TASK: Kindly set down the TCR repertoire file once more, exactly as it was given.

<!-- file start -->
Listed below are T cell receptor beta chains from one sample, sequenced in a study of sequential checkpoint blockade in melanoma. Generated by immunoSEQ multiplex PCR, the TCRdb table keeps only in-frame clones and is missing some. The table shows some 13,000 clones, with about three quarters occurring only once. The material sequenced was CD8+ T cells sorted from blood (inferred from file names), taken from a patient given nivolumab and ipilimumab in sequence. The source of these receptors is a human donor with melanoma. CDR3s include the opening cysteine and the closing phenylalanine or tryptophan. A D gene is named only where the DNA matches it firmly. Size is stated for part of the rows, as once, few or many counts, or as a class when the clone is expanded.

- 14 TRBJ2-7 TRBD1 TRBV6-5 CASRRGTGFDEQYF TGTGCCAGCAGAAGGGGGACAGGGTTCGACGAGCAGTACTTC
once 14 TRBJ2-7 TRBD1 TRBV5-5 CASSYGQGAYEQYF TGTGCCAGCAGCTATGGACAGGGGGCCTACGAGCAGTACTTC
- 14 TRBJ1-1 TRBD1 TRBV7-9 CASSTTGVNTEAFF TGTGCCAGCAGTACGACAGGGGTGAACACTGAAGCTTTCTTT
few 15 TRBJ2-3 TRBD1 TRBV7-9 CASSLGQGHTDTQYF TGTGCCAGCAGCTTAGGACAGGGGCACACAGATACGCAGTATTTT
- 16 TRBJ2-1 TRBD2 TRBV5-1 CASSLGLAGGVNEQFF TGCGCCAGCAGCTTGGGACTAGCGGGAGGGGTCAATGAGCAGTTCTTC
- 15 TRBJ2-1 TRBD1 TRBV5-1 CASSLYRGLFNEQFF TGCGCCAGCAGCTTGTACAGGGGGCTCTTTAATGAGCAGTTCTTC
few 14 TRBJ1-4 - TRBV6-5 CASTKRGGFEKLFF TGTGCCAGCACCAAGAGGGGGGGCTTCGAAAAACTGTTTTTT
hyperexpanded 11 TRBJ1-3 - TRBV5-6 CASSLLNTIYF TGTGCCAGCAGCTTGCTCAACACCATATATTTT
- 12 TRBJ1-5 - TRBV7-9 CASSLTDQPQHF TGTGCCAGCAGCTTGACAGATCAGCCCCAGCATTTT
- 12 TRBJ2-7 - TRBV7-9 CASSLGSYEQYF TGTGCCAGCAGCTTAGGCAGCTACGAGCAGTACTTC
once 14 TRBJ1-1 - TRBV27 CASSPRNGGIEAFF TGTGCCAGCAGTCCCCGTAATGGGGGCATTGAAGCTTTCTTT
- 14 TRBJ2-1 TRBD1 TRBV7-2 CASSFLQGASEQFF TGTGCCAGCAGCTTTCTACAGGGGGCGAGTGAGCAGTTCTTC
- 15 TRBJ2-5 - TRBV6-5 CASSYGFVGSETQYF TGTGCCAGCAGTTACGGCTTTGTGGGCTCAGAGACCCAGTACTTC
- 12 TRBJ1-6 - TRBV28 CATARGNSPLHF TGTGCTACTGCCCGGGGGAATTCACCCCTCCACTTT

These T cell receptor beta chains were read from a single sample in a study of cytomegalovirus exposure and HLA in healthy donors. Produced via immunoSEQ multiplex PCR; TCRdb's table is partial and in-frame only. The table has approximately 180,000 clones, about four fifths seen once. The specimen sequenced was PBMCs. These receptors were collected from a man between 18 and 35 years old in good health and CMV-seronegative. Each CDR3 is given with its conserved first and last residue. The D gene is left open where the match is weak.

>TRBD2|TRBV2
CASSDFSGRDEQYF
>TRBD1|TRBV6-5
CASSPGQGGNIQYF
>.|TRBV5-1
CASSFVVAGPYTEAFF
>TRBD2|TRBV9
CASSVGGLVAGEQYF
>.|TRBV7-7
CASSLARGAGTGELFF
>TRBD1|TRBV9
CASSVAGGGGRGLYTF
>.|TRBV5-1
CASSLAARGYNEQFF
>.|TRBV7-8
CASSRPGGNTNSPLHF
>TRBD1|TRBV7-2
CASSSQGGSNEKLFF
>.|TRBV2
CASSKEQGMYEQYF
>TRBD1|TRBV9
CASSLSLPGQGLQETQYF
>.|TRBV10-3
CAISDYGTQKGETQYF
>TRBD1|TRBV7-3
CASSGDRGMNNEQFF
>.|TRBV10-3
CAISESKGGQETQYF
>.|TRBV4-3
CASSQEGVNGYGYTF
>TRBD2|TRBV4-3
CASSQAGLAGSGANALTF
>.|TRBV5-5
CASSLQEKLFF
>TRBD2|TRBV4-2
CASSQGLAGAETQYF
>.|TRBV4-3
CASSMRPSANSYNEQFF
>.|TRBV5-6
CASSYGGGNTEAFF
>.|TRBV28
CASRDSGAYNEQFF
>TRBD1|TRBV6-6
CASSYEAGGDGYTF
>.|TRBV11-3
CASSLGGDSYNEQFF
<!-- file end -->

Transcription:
Listed below are T cell receptor beta chains from one sample, sequenced in a study of sequential checkpoint blockade in melanoma. Generated by immunoSEQ multiplex PCR, the TCRdb table keeps only in-frame clones and is missing some. The table shows some 13,000 clones, with about three quarters occurring only once. The material sequenced was CD8+ T cells sorted from blood (inferred from file names), taken from a patient given nivolumab and ipilimumab in sequence. The source of these receptors is a human donor with melanoma. CDR3s include the opening cysteine and the closing phenylalanine or tryptophan. A D gene is named only where the DNA matches it firmly. Size is stated for part of the rows, as once, few or many counts, or as a class when the clone is expanded.

- 14 TRBJ2-7 TRBD1 TRBV6-5 CASRRGTGFDEQYF TGTGCCAGCAGAAGGGGGACAGGGTTCGACGAGCAGTACTTC
once 14 TRBJ2-7 TRBD1 TRBV5-5 CASSYGQGAYEQYF TGTGCCAGCAGCTATGGACAGGGGGCCTACGAGCAGTACTTC
- 14 TRBJ1-1 TRBD1 TRBV7-9 CASSTTGVNTEAFF TGTGCCAGCAGTACGACAGGGGTGAACACTGAAGCTTTCTTT
few 15 TRBJ2-3 TRBD1 TRBV7-9 CASSLGQGHTDTQYF TGTGCCAGCAGCTTAGGACAGGGGCACACAGATACGCAGTATTTT
- 16 TRBJ2-1 TRBD2 TRBV5-1 CASSLGLAGGVNEQFF TGCGCCAGCAGCTTGGGACTAGCGGGAGGGGTCAATGAGCAGTTCTTC
- 15 TRBJ2-1 TRBD1 TRBV5-1 CASSLYRGLFNEQFF TGCGCCAGCAGCTTGTACAGGGGGCTCTTTAATGAGCAGTTCTTC
few 14 TRBJ1-4 - TRBV6-5 CASTKRGGFEKLFF TGTGCCAGCACCAAGAGGGGGGGCTTCGAAAAACTGTTTTTT
hyperexpanded 11 TRBJ1-3 - TRBV5-6 CASSLLNTIYF TGTGCCAGCAGCTTGCTCAACACCATATATTTT
- 12 TRBJ1-5 - TRBV7-9 CASSLTDQPQHF TGTGCCAGCAGCTTGACAGATCAGCCCCAGCATTTT
- 12 TRBJ2-7 - TRBV7-9 CASSLGSYEQYF TGTGCCAGCAGCTTAGGCAGCTACGAGCAGTACTTC
once 14 TRBJ1-1 - TRBV27 CASSPRNGGIEAFF TGTGCCAGCAGTCCCCGTAATGGGGGCATTGAAGCTTTCTTT
- 14 TRBJ2-1 TRBD1 TRBV7-2 CASSFLQGASEQFF TGTGCCAGCAGCTTTCTACAGGGGGCGAGTGAGCAGTTCTTC
- 15 TRBJ2-5 - TRBV6-5 CASSYGFVGSETQYF TGTGCCAGCAGTTACGGCTTTGTGGGCTCAGAGACCCAGTACTTC
- 12 TRBJ1-6 - TRBV28 CATARGNSPLHF TGTGCTACTGCCCGGGGGAATTCACCCCTCCACTTT

These T cell receptor beta chains were read from a single sample in a study of cytomegalovirus exposure and HLA in healthy donors. Produced via immunoSEQ multiplex PCR; TCRdb's table is partial and in-frame only. The table has approximately 180,000 clones, about four fifths seen once. The specimen sequenced was PBMCs. These receptors were collected from a man between 18 and 35 years old in good health and CMV-seronegative. Each CDR3 is given with its conserved first and last residue. The D gene is left open where the match is weak.

>TRBD2|TRBV2
CASSDFSGRDEQYF
>TRBD1|TRBV6-5
CASSPGQGGNIQYF
>.|TRBV5-1
CASSFVVAGPYTEAFF
>TRBD2|TRBV9
CASSVGGLVAGEQYF
>.|TRBV7-7
CASSLARGAGTGELFF
>TRBD1|TRBV9
CASSVAGGGGRGLYTF
>.|TRBV5-1
CASSLAARGYNEQFF
>.|TRBV7-8
CASSRPGGNTNSPLHF
>TRBD1|TRBV7-2
CASSSQGGSNEKLFF
>.|TRBV2
CASSKEQGMYEQYF
>TRBD1|TRBV9
CASSLSLPGQGLQETQYF
>.|TRBV10-3
CAISDYGTQKGETQYF
>TRBD1|TRBV7-3
CASSGDRGMNNEQFF
>.|TRBV10-3
CAISESKGGQETQYF
>.|TRBV4-3
CASSQEGVNGYGYTF
>TRBD2|TRBV4-3
CASSQAGLAGSGANALTF
>.|TRBV5-5
CASSLQEKLFF
>TRBD2|TRBV4-2
CASSQGLAGAETQYF
>.|TRBV4-3
CASSMRPSANSYNEQFF
>.|TRBV5-6
CASSYGGGNTEAFF
>.|TRBV28
CASRDSGAYNEQFF
>TRBD1|TRBV6-6
CASSYEAGGDGYTF
>.|TRBV11-3
CASSLGGDSYNEQFF